Seven secret weapons for network management on a budget

Cisco Subnet blogger Scott Hogg names his favorite free open source tools to keep your network humming.

  • Many network administrators do not have access to a suitable lab that really mimics the production network. However, it is often useful to configure a simple little scenario to validate an idea or prototype a solution. Dynamips is a system that allows you to emulate Cisco IOS image files and run them in a configurable environment. You can use Dynagen 1.11.7 or Graphical Network Simulator (GNS3) 0.7.2 front-ends that utilize Dynamips underlying capabilities to make it easy to configure a virtual lab of Cisco routers joined together.

  • Doing more net management with less money I am constantly looking for new open source tools that can make my life easier or allow me to assess client network environments. Here are some of my favorites, including a few lesser-known treasures. For more details on all of these tools, including links to where you can download them, visit my [[xref:|blog]].
  • Not everyone can afford Solarwinds Orion Network Configuration Management (NCM) or CiscoWorks LAN Management Solution (LMS) to manage the changes to their network device configurations. That is why Really Awesome New Cisco confIg Differ (RANCID) continues to be a favorite tool among network engineers. RANCID's real benefit to network administrators is its ability to backup network device configurations and help you investigate changes to your environment.

  • I like using Backtrack 4 to help me perform security assessments. It contains a large repository of tools that a penetration tester would need such as Metasploit Framework 2 & 3, SNORT, many others. Backtrack 4 organizes the tools into categories that relate to the security assessment methodology. It would take you a long time to put together such an extensive collection of tools on your own.

  • Multicast can be one of the most elusive types of traffic to test and troubleshoot. Plus, multicast applications do not typically have good diagnostic capabilities so you need a simple multicast-capable source and receiver to test your end-to-end multicast reachability. VideoLANClient (VLC) is a great multicast client/server/media-player that can use an extremely wide array of stream sources and protocols.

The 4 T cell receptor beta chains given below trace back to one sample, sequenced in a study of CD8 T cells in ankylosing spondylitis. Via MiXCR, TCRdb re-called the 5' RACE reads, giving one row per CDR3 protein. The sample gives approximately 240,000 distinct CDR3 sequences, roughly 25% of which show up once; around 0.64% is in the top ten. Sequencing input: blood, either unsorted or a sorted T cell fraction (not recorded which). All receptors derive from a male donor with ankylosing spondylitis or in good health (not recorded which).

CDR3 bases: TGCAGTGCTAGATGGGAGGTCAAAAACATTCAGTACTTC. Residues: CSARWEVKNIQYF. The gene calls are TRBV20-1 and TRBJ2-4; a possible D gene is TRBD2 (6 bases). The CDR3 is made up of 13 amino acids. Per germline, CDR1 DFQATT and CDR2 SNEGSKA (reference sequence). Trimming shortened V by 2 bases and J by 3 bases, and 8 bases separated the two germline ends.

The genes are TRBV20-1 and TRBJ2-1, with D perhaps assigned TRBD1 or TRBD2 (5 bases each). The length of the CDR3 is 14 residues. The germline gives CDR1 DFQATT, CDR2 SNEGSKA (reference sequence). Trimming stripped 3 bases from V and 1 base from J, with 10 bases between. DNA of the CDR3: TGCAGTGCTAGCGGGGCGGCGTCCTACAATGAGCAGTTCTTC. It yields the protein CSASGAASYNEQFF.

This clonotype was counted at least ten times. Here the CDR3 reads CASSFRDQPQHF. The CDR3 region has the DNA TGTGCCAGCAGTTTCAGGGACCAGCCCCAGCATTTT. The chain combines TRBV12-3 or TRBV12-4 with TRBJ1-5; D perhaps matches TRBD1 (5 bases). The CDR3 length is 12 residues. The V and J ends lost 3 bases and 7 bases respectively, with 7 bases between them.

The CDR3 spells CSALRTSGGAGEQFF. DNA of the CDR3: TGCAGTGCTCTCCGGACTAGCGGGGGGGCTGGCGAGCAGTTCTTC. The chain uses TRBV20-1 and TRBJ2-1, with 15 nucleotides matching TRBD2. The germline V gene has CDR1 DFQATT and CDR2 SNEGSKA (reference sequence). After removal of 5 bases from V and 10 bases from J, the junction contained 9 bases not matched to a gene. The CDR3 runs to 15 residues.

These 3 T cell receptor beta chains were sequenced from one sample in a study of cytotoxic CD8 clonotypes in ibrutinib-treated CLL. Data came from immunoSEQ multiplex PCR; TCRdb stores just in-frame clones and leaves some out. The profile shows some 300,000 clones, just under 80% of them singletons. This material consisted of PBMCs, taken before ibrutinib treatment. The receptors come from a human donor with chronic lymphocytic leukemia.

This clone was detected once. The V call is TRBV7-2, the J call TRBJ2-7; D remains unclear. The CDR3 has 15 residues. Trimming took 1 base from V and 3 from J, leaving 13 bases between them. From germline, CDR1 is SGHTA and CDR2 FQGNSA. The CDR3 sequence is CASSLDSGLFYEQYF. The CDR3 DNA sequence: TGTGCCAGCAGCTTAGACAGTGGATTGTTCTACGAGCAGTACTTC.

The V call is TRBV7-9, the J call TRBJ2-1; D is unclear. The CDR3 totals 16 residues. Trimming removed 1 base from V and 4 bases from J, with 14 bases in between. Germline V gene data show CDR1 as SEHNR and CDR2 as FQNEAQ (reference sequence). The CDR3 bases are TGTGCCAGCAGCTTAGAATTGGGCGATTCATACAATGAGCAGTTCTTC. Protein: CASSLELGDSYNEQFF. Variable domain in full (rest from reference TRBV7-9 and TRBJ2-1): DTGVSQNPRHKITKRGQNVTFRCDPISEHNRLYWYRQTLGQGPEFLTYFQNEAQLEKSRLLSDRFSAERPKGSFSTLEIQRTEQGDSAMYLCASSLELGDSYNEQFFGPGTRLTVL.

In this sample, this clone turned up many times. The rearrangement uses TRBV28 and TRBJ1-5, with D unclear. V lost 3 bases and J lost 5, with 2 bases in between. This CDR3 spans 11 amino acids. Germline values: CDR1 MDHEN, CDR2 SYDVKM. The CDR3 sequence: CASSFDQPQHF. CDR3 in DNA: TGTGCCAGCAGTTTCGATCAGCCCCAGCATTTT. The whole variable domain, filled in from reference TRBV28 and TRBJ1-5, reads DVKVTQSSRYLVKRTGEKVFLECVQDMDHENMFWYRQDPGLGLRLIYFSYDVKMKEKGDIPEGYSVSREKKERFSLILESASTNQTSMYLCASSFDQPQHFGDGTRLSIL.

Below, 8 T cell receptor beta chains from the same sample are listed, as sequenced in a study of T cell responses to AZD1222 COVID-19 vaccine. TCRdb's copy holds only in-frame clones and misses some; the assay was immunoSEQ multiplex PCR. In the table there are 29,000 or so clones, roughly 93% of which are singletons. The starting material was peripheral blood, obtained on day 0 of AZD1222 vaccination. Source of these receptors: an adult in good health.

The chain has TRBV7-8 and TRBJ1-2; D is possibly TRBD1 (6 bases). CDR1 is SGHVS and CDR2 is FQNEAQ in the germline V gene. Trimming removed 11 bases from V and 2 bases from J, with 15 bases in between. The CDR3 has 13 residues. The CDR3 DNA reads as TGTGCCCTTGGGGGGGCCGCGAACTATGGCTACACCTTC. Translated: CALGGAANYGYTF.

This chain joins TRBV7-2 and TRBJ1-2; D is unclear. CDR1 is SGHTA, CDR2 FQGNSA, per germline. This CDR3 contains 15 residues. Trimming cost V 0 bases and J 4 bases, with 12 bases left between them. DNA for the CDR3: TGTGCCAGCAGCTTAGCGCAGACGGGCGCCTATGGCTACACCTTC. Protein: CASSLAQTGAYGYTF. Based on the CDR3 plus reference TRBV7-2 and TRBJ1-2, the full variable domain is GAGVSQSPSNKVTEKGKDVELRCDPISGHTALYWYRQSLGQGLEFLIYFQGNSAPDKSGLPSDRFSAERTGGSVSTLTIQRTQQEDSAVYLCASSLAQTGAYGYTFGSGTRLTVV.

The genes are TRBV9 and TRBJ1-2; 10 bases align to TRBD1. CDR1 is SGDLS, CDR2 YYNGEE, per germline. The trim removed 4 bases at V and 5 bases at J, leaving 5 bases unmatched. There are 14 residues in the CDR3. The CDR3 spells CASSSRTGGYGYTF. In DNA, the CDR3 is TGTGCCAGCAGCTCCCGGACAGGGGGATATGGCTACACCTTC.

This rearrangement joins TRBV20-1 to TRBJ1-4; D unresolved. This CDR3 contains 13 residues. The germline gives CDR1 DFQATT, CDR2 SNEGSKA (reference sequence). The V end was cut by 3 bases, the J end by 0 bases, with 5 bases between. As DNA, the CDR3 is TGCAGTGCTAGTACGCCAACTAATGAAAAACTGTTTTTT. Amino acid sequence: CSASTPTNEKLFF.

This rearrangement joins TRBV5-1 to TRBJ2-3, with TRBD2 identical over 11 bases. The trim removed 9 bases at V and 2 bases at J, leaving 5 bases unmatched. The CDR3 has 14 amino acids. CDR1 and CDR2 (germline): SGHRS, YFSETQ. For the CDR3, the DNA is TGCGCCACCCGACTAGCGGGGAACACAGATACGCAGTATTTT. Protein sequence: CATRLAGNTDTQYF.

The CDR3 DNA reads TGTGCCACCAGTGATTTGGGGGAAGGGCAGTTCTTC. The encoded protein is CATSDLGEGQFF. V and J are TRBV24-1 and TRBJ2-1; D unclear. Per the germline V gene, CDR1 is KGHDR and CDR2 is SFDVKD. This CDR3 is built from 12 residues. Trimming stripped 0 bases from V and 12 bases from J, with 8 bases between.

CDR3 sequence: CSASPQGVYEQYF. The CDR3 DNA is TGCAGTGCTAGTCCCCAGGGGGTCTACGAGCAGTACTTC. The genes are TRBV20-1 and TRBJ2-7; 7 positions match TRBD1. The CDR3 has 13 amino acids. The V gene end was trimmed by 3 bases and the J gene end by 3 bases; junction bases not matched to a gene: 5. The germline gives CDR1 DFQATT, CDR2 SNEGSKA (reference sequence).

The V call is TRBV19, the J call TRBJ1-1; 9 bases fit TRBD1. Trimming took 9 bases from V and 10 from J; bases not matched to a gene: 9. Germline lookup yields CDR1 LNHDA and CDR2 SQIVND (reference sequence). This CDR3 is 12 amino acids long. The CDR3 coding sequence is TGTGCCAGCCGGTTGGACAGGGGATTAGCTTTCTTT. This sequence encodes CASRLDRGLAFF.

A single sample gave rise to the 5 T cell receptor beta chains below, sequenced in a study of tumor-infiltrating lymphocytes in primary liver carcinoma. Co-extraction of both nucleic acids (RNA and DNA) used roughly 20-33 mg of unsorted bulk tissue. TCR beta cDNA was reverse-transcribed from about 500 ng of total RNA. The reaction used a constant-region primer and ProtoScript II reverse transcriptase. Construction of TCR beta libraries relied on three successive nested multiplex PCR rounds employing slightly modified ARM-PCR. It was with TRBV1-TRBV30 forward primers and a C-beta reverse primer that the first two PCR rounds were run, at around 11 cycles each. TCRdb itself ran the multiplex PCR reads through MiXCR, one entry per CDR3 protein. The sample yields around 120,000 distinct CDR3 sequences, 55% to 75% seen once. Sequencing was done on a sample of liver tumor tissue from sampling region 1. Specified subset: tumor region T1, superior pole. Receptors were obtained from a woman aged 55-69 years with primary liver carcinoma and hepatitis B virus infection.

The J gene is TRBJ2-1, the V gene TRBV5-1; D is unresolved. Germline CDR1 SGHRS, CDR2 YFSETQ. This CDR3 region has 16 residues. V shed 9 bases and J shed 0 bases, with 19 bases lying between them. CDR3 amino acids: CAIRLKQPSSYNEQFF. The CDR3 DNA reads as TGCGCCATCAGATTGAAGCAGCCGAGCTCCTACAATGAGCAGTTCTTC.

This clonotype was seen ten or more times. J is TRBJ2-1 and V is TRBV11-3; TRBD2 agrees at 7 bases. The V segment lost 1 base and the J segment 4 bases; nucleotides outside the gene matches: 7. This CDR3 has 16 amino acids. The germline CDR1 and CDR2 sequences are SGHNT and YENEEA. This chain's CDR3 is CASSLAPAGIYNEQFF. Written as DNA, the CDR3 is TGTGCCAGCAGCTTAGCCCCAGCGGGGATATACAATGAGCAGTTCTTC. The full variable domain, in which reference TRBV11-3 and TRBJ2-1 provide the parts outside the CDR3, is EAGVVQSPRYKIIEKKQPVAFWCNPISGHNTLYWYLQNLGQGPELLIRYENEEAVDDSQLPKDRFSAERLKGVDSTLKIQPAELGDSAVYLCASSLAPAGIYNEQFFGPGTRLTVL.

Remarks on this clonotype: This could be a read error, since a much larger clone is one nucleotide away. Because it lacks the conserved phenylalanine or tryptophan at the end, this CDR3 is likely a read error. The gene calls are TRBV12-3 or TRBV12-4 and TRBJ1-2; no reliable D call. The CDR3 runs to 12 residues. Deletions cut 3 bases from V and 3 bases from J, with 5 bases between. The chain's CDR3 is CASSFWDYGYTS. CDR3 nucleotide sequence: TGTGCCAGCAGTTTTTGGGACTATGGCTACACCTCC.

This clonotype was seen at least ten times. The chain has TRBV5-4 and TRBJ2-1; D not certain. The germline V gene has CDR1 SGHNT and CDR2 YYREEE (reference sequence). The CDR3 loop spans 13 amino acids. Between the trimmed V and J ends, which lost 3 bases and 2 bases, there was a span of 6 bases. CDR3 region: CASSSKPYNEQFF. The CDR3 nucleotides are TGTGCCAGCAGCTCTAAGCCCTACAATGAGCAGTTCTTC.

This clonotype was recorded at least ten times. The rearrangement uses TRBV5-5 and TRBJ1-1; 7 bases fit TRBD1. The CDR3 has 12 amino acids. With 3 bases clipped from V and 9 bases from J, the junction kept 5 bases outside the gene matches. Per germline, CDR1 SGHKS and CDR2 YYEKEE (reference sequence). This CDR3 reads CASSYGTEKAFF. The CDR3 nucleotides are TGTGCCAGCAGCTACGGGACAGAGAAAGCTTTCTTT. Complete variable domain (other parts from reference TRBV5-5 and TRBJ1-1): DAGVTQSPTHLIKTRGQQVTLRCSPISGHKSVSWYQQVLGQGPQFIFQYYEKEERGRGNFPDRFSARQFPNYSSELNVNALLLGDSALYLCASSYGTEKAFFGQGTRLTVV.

• It is important to know that your network is able to operate at its peak potential. However, it can be difficult to artificially simulate a large amount of traffic to validate the throughput ceiling. Enter iPerf and its updated version with a Java GUI, JPerf. That latest version of JPerf 2.0.2 allows you to easily adjust the buffer/MSS/TCP window size, and navigate all the lesser-known IPerf CLI options. As a bonus this tool will also work with an IPv6-capable client and server.

  • Whenever users are blaming the network for an application's performance issues you may need to exonerate the network with an application performance tool like JMeter. JMeter is a simple Java application that can perform load tests on a wide variety of Web-based applications, FTP, and other protocol traffic. JMeter can be configured for multiple threads and can really generate a lot of traffic and help you determine how many connections per second your systems are capable of serving.

  • No list of FOSS network management tools would be complete without Wireshark. For the IT shops that can't afford dedicated hardware-based protocol analyzers or RMON probes for the organization's many network segments, it's a must-have. Many of us know how great Wireshark is and the vast number of protocols that it supports. Wireshark can even monitor the Virtual Switch Link (VSL) header (VSH) communications on a Cisco Virtual Switching System (VSS). It also has full IPv6 capabilities.

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